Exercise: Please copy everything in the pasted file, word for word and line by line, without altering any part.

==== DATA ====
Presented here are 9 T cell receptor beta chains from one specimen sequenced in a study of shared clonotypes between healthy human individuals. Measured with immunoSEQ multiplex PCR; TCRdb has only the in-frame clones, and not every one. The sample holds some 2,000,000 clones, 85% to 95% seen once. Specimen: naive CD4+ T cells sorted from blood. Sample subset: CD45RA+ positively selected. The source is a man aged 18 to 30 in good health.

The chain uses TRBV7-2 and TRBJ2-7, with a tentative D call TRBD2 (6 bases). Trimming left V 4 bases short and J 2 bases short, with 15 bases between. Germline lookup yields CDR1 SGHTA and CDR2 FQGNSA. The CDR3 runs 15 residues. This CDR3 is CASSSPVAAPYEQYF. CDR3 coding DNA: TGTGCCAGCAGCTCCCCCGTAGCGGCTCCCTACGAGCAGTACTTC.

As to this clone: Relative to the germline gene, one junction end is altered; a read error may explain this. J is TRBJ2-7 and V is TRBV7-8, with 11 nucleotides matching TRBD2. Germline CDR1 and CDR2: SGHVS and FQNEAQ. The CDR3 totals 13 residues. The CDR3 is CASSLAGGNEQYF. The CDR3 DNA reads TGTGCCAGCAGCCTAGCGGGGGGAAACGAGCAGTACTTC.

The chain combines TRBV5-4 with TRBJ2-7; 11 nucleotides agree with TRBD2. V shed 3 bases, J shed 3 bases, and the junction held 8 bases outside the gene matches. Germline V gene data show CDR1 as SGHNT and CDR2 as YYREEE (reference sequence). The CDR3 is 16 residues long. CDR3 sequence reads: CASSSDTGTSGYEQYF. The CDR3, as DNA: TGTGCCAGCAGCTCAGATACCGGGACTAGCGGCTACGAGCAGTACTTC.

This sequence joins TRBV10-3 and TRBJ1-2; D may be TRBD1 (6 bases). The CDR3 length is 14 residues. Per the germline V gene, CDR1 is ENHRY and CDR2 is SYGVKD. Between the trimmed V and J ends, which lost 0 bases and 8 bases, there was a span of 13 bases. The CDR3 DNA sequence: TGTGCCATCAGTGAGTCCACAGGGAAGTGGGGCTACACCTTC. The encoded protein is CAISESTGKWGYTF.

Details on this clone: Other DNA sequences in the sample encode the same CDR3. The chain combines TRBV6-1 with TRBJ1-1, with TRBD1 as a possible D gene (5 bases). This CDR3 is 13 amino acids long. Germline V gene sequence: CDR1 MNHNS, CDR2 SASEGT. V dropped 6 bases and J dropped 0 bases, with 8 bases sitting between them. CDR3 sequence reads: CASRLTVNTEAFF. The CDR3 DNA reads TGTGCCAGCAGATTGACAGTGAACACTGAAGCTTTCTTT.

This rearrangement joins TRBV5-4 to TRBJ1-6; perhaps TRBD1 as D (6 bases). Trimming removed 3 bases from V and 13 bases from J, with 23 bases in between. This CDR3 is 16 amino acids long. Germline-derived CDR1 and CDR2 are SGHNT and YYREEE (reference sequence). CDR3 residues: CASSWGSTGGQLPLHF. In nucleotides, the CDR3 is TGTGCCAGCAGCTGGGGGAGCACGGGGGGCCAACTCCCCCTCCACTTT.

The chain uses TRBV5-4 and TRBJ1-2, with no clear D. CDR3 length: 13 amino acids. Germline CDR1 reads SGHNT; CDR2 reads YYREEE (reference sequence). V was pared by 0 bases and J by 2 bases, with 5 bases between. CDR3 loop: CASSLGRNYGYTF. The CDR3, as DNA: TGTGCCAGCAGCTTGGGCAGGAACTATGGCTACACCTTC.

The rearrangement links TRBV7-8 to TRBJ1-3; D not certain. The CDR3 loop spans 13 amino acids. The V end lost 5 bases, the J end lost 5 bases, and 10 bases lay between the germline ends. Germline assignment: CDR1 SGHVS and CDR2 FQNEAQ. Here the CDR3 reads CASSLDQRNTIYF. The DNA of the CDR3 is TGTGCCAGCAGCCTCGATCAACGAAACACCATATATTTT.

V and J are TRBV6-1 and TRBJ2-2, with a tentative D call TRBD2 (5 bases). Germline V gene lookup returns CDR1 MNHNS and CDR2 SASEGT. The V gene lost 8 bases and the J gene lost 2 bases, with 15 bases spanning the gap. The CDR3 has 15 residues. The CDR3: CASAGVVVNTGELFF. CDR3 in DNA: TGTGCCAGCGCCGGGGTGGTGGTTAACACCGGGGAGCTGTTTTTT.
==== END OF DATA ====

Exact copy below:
Presented here are 9 T cell receptor beta chains from one specimen sequenced in a study of shared clonotypes between healthy human individuals. Measured with immunoSEQ multiplex PCR; TCRdb has only the in-frame clones, and not every one. The sample holds some 2,000,000 clones, 85% to 95% seen once. Specimen: naive CD4+ T cells sorted from blood. Sample subset: CD45RA+ positively selected. The source is a man aged 18 to 30 in good health.

The chain uses TRBV7-2 and TRBJ2-7, with a tentative D call TRBD2 (6 bases). Trimming left V 4 bases short and J 2 bases short, with 15 bases between. Germline lookup yields CDR1 SGHTA and CDR2 FQGNSA. The CDR3 runs 15 residues. This CDR3 is CASSSPVAAPYEQYF. CDR3 coding DNA: TGTGCCAGCAGCTCCCCCGTAGCGGCTCCCTACGAGCAGTACTTC.

As to this clone: Relative to the germline gene, one junction end is altered; a read error may explain this. J is TRBJ2-7 and V is TRBV7-8, with 11 nucleotides matching TRBD2. Germline CDR1 and CDR2: SGHVS and FQNEAQ. The CDR3 totals 13 residues. The CDR3 is CASSLAGGNEQYF. The CDR3 DNA reads TGTGCCAGCAGCCTAGCGGGGGGAAACGAGCAGTACTTC.

The chain combines TRBV5-4 with TRBJ2-7; 11 nucleotides agree with TRBD2. V shed 3 bases, J shed 3 bases, and the junction held 8 bases outside the gene matches. Germline V gene data show CDR1 as SGHNT and CDR2 as YYREEE (reference sequence). The CDR3 is 16 residues long. CDR3 sequence reads: CASSSDTGTSGYEQYF. The CDR3, as DNA: TGTGCCAGCAGCTCAGATACCGGGACTAGCGGCTACGAGCAGTACTTC.

This sequence joins TRBV10-3 and TRBJ1-2; D may be TRBD1 (6 bases). The CDR3 length is 14 residues. Per the germline V gene, CDR1 is ENHRY and CDR2 is SYGVKD. Between the trimmed V and J ends, which lost 0 bases and 8 bases, there was a span of 13 bases. The CDR3 DNA sequence: TGTGCCATCAGTGAGTCCACAGGGAAGTGGGGCTACACCTTC. The encoded protein is CAISESTGKWGYTF.

Details on this clone: Other DNA sequences in the sample encode the same CDR3. The chain combines TRBV6-1 with TRBJ1-1, with TRBD1 as a possible D gene (5 bases). This CDR3 is 13 amino acids long. Germline V gene sequence: CDR1 MNHNS, CDR2 SASEGT. V dropped 6 bases and J dropped 0 bases, with 8 bases sitting between them. CDR3 sequence reads: CASRLTVNTEAFF. The CDR3 DNA reads TGTGCCAGCAGATTGACAGTGAACACTGAAGCTTTCTTT.

This rearrangement joins TRBV5-4 to TRBJ1-6; perhaps TRBD1 as D (6 bases). Trimming removed 3 bases from V and 13 bases from J, with 23 bases in between. This CDR3 is 16 amino acids long. Germline-derived CDR1 and CDR2 are SGHNT and YYREEE (reference sequence). CDR3 residues: CASSWGSTGGQLPLHF. In nucleotides, the CDR3 is TGTGCCAGCAGCTGGGGGAGCACGGGGGGCCAACTCCCCCTCCACTTT.

The chain uses TRBV5-4 and TRBJ1-2, with no clear D. CDR3 length: 13 amino acids. Germline CDR1 reads SGHNT; CDR2 reads YYREEE (reference sequence). V was pared by 0 bases and J by 2 bases, with 5 bases between. CDR3 loop: CASSLGRNYGYTF. The CDR3, as DNA: TGTGCCAGCAGCTTGGGCAGGAACTATGGCTACACCTTC.

The rearrangement links TRBV7-8 to TRBJ1-3; D not certain. The CDR3 loop spans 13 amino acids. The V end lost 5 bases, the J end lost 5 bases, and 10 bases lay between the germline ends. Germline assignment: CDR1 SGHVS and CDR2 FQNEAQ. Here the CDR3 reads CASSLDQRNTIYF. The DNA of the CDR3 is TGTGCCAGCAGCCTCGATCAACGAAACACCATATATTTT.

V and J are TRBV6-1 and TRBJ2-2, with a tentative D call TRBD2 (5 bases). Germline V gene lookup returns CDR1 MNHNS and CDR2 SASEGT. The V gene lost 8 bases and the J gene lost 2 bases, with 15 bases spanning the gap. The CDR3 has 15 residues. The CDR3: CASAGVVVNTGELFF. CDR3 in DNA: TGTGCCAGCGCCGGGGTGGTGGTTAACACCGGGGAGCTGTTTTTT.